10 June 2011

Connecting Africa

Imagine working for years in isolated circumstances. Your calling is to reach tribes in rural Africa with the gospel. Faithfully you go and serve, build relationships and work in a people group that is not your own, adopting customs and cultures that are alien to you and embrace life there. Your contact with the 'outside world' is limited to visits back to the big cities for meetings with other missionaries, or the ocassional visit from a leader. However, your knowledge of what is happening in the broader picture for the mission is limited. Easily you start to question what you are doing in relation to others.

Is anyone else out there doing what I'm doing?
Does anyone else have the difficulties I'm facing?

All too often, missionaries leave their 'posts' because of burnout or isolation. That isolation is not usually because there aren't people around them, it is because they are not connected with others who are doing and feeling the same way.

That is why it is so important to build a communications network where those working across Africa in places away from their 'home' and extended family can feel connected to others in similar circumstance. They need a place to share their stories outside of their immediate circumstance and they need to be valued by others in the mission.

God has laid on our hearts, in AfriCom, the vision to support all who serve in YWAM. We visit projects in far-flung places, we collect stories and share them, we make videos to champion the work done by the unsung heroes of faith and we teach the wider body of the mission how to build their own links with each other.

It is our vision that every ministry location in Africa should be connected to one another and thereby feel valued and part of wider work of the mission.

It might not seem like much to many of us, but the magazine we produce bi-annually, known as Djembe, is highly prized by those that receive it. Our running costs are relatively low, but to distribute a few copies of each magazine to some of the remotest locations is a costly exercise. But something that, from our own experience is well worth doing. People donate their time and energy into gathering stories, writing, designing, translating and producing the magazine. In other contexts we could just publicise it online. However, in our context, a physical magazine showcasing the work done by YWAMers on this continent is invaluable and something that we cannot compromise on. However, it does lead to the problem of printing and distribution costs. This is usually around $3,000 per edition. We would value, so much, if friends could pledge a donation today to support us in the production of the current edition which has been produced and is just waiting to be printed. We have raised a third of our costs so far, so we are just asking anyone to donate to enable this to happen.

In YWAM AfriCom we work to serve YWAM any and every YWAMer who lives and works in Africa. We do not receive corporate funding; we get our support from friends who value what we do.

By sponsoring this magazine, YOU can know that you are helping connect ministries together and build a holistic mission to fulfil the Great Commission together.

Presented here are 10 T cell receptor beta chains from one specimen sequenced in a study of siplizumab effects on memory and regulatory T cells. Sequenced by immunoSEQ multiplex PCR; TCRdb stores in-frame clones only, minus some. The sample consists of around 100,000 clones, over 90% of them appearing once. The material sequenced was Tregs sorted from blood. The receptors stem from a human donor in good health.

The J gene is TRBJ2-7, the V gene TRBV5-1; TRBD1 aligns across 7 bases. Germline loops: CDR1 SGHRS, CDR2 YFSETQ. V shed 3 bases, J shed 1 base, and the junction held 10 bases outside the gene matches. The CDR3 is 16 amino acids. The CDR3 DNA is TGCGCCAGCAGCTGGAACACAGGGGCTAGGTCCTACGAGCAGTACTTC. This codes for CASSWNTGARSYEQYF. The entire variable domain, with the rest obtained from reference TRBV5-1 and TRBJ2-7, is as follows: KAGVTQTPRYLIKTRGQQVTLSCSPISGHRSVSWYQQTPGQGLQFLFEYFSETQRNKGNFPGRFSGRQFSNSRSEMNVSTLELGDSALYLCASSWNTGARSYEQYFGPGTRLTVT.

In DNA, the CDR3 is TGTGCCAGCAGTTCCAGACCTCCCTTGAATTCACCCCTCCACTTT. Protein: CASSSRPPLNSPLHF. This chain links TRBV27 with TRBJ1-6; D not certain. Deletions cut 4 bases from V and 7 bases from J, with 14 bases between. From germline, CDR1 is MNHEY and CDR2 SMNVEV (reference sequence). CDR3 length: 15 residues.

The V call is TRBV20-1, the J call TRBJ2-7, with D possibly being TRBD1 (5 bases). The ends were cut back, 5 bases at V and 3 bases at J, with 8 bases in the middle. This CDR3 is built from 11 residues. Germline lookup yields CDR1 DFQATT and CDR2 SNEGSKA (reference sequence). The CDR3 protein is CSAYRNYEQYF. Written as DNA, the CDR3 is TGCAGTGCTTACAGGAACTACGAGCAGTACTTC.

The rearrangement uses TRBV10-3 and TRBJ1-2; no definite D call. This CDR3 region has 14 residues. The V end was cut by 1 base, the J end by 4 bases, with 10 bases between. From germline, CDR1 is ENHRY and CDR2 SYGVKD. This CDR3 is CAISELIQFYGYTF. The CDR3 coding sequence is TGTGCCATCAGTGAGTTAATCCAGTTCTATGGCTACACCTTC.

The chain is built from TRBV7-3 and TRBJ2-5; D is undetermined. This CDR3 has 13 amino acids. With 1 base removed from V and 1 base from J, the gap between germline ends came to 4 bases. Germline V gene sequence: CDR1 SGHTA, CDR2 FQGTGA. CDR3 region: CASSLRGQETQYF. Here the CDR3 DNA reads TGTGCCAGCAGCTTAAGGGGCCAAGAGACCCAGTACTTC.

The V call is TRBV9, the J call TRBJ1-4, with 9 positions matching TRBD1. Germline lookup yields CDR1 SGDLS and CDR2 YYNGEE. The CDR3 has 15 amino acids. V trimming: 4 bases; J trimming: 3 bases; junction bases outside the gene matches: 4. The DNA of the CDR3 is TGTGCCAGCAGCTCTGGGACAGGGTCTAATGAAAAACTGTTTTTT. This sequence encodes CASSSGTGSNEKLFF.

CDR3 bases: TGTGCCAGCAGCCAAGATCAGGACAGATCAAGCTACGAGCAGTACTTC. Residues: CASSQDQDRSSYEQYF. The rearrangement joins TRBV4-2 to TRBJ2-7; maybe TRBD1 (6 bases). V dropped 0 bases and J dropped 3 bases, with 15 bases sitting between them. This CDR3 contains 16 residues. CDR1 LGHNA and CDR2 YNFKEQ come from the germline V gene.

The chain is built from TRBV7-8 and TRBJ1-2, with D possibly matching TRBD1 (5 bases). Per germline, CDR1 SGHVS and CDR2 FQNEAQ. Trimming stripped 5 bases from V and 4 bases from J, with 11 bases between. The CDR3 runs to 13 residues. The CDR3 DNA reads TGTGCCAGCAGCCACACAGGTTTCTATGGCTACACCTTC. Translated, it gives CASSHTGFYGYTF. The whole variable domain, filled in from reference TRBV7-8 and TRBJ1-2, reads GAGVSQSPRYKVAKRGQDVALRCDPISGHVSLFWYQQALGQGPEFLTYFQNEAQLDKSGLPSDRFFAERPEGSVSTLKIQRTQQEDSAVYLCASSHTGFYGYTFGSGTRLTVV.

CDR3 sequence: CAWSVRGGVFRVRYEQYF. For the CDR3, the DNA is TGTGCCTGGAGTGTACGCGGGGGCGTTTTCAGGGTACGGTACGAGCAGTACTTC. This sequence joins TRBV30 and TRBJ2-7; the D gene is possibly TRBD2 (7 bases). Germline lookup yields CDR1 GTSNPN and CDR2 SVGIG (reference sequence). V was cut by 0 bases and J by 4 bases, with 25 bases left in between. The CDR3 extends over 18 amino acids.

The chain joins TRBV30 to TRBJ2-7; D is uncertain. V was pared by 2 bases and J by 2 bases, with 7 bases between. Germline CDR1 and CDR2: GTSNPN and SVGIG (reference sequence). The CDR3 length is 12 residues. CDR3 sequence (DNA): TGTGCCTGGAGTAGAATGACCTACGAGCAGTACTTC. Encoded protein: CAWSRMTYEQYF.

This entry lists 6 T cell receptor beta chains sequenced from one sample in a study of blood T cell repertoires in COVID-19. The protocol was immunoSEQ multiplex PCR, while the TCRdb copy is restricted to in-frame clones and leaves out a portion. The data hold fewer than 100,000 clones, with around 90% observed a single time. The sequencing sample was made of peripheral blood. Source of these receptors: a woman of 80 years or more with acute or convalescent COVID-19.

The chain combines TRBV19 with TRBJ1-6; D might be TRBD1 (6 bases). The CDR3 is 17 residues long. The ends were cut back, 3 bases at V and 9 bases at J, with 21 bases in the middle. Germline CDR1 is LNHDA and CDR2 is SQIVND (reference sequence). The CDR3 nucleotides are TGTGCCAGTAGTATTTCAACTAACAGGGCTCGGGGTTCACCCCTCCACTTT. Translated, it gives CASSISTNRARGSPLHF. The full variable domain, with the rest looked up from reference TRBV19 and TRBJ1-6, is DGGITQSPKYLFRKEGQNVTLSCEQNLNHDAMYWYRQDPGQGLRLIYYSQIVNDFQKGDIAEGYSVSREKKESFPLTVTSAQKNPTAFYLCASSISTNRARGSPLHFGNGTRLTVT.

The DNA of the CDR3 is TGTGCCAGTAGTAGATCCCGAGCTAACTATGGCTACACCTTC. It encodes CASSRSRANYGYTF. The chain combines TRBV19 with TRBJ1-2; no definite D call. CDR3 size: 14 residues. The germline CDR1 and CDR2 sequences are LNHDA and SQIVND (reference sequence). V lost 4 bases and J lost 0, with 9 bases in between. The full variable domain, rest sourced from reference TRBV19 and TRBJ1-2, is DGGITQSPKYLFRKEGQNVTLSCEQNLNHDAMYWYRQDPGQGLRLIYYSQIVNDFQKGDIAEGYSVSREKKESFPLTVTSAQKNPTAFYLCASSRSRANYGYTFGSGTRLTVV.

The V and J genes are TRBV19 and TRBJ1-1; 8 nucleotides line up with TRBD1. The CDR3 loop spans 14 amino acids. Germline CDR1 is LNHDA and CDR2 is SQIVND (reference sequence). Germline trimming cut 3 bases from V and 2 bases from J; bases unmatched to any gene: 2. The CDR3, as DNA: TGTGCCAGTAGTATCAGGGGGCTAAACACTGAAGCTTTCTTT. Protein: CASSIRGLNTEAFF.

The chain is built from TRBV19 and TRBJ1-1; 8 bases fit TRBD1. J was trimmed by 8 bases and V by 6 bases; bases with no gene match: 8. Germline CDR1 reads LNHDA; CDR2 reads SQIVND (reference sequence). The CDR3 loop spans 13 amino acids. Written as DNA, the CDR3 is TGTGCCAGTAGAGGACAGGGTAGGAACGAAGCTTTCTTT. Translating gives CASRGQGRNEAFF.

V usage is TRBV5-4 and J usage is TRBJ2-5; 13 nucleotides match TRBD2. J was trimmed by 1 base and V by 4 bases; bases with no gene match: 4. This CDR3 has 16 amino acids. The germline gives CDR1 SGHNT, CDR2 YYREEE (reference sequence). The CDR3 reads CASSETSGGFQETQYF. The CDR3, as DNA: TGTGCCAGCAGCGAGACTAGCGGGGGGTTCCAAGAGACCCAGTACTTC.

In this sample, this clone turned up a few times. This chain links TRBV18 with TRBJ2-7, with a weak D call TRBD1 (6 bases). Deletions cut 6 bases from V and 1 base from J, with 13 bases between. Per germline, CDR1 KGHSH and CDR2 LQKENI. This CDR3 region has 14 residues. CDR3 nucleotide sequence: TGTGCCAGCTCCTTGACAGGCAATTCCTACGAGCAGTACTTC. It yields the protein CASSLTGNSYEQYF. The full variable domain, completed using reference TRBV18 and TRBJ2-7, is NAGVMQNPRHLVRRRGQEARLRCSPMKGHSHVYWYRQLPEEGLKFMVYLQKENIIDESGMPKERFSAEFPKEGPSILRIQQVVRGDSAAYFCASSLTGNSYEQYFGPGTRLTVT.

06 June 2011

Best foot forward

Peter Clemison writes:

This morning was the first meeting of the new group of elders for YWAM AfriCom which is made up of five longterm, well established YWAM staff who have a passion for Africa. This group has committed to meet with the AfriCom team once a month to help us as we grow and develop the ministry to serve YWAMers in Africa.

During this transitional time, as the baton is handed from one to another, it has been an opportunity to look at some of the achievements that have been made since its inception in 2002. If you look at YWAM being the decentralised movement of training, outreach and community ministries in many different locations across Africa, it is amazing to think that this small team of communicators has achieved so much. I can really see God's hand on guiding and developing this team. YWAM has been organic in its growth, focusing on where God is leading, rather than slow strategic planning. Therefore building a culture of communication and developing an

understanding of the value of communications in a missions context has been a great challenge.

Yet, the AfriCom team has developed a communications focus in YWAM that has equipped so many missionaries serving in Africa with what they need to communicate – through schools and workshops, seminars and events. It has connected some very isolated missionaries on this continent with one another and helped develop a culture of communication which has led to partnerships being formed which otherwise would not have existed. It has also championed the 'under dog' – the quiet unassuming ministry that presses on toward their goal.

As I look to take on the co-ordinating role in this team and I look to continue to serve this vast continent, I know that I must trust God to guide the team in developing the plans for the future. That is why I am so glad that the team has the elders in place to speak prophetically into AfriCom and be an accountability for us in the future.

I am excited about the future of AfriCom. Communications in missions can often be misunderstood and overlooked, yet when it is done effectively , so much can be achieved.